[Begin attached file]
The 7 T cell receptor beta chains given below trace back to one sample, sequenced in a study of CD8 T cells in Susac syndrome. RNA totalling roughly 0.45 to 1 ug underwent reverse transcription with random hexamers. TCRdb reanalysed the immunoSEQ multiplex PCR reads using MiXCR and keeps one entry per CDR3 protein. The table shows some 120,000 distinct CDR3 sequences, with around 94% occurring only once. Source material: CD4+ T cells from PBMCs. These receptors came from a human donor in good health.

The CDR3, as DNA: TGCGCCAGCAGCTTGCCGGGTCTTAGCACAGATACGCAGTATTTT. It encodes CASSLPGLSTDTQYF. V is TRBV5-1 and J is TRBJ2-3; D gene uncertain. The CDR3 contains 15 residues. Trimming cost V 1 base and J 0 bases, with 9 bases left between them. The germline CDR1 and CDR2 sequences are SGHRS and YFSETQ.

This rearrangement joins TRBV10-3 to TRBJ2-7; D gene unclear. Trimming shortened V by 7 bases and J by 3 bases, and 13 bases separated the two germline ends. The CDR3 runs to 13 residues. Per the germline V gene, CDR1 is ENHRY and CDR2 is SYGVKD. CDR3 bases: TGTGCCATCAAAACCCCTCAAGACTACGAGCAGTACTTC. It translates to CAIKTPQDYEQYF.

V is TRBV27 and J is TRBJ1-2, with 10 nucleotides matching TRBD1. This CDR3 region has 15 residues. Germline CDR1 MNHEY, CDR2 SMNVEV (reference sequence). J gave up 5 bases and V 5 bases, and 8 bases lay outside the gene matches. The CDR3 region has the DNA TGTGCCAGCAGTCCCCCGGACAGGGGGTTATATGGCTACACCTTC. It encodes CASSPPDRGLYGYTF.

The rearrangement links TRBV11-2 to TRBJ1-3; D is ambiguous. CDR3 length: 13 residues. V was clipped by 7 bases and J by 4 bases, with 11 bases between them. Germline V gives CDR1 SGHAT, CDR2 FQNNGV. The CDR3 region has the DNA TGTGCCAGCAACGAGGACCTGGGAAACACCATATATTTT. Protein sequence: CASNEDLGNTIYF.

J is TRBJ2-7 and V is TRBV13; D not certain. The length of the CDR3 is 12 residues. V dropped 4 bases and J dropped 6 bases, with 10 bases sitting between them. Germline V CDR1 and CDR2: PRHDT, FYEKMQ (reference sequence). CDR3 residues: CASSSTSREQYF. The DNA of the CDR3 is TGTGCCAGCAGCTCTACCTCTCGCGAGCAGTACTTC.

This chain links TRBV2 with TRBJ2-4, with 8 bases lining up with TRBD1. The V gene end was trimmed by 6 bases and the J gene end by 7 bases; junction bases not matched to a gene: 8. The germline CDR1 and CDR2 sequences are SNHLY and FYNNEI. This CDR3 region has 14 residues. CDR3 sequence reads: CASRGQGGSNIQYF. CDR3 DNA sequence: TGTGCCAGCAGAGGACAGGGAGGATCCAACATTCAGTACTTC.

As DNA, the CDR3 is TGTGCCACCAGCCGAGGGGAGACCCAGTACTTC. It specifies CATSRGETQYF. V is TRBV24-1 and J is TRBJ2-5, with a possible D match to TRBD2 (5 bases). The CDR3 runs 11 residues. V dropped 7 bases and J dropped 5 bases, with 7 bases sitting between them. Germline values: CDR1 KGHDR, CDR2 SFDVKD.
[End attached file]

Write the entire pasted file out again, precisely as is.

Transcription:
The 7 T cell receptor beta chains given below trace back to one sample, sequenced in a study of CD8 T cells in Susac syndrome. RNA totalling roughly 0.45 to 1 ug underwent reverse transcription with random hexamers. TCRdb reanalysed the immunoSEQ multiplex PCR reads using MiXCR and keeps one entry per CDR3 protein. The table shows some 120,000 distinct CDR3 sequences, with around 94% occurring only once. Source material: CD4+ T cells from PBMCs. These receptors came from a human donor in good health.

The CDR3, as DNA: TGCGCCAGCAGCTTGCCGGGTCTTAGCACAGATACGCAGTATTTT. It encodes CASSLPGLSTDTQYF. V is TRBV5-1 and J is TRBJ2-3; D gene uncertain. The CDR3 contains 15 residues. Trimming cost V 1 base and J 0 bases, with 9 bases left between them. The germline CDR1 and CDR2 sequences are SGHRS and YFSETQ.

This rearrangement joins TRBV10-3 to TRBJ2-7; D gene unclear. Trimming shortened V by 7 bases and J by 3 bases, and 13 bases separated the two germline ends. The CDR3 runs to 13 residues. Per the germline V gene, CDR1 is ENHRY and CDR2 is SYGVKD. CDR3 bases: TGTGCCATCAAAACCCCTCAAGACTACGAGCAGTACTTC. It translates to CAIKTPQDYEQYF.

V is TRBV27 and J is TRBJ1-2, with 10 nucleotides matching TRBD1. This CDR3 region has 15 residues. Germline CDR1 MNHEY, CDR2 SMNVEV (reference sequence). J gave up 5 bases and V 5 bases, and 8 bases lay outside the gene matches. The CDR3 region has the DNA TGTGCCAGCAGTCCCCCGGACAGGGGGTTATATGGCTACACCTTC. It encodes CASSPPDRGLYGYTF.

The rearrangement links TRBV11-2 to TRBJ1-3; D is ambiguous. CDR3 length: 13 residues. V was clipped by 7 bases and J by 4 bases, with 11 bases between them. Germline V gives CDR1 SGHAT, CDR2 FQNNGV. The CDR3 region has the DNA TGTGCCAGCAACGAGGACCTGGGAAACACCATATATTTT. Protein sequence: CASNEDLGNTIYF.

J is TRBJ2-7 and V is TRBV13; D not certain. The length of the CDR3 is 12 residues. V dropped 4 bases and J dropped 6 bases, with 10 bases sitting between them. Germline V CDR1 and CDR2: PRHDT, FYEKMQ (reference sequence). CDR3 residues: CASSSTSREQYF. The DNA of the CDR3 is TGTGCCAGCAGCTCTACCTCTCGCGAGCAGTACTTC.

This chain links TRBV2 with TRBJ2-4, with 8 bases lining up with TRBD1. The V gene end was trimmed by 6 bases and the J gene end by 7 bases; junction bases not matched to a gene: 8. The germline CDR1 and CDR2 sequences are SNHLY and FYNNEI. This CDR3 region has 14 residues. CDR3 sequence reads: CASRGQGGSNIQYF. CDR3 DNA sequence: TGTGCCAGCAGAGGACAGGGAGGATCCAACATTCAGTACTTC.

As DNA, the CDR3 is TGTGCCACCAGCCGAGGGGAGACCCAGTACTTC. It specifies CATSRGETQYF. V is TRBV24-1 and J is TRBJ2-5, with a possible D match to TRBD2 (5 bases). The CDR3 runs 11 residues. V dropped 7 bases and J dropped 5 bases, with 7 bases sitting between them. Germline values: CDR1 KGHDR, CDR2 SFDVKD.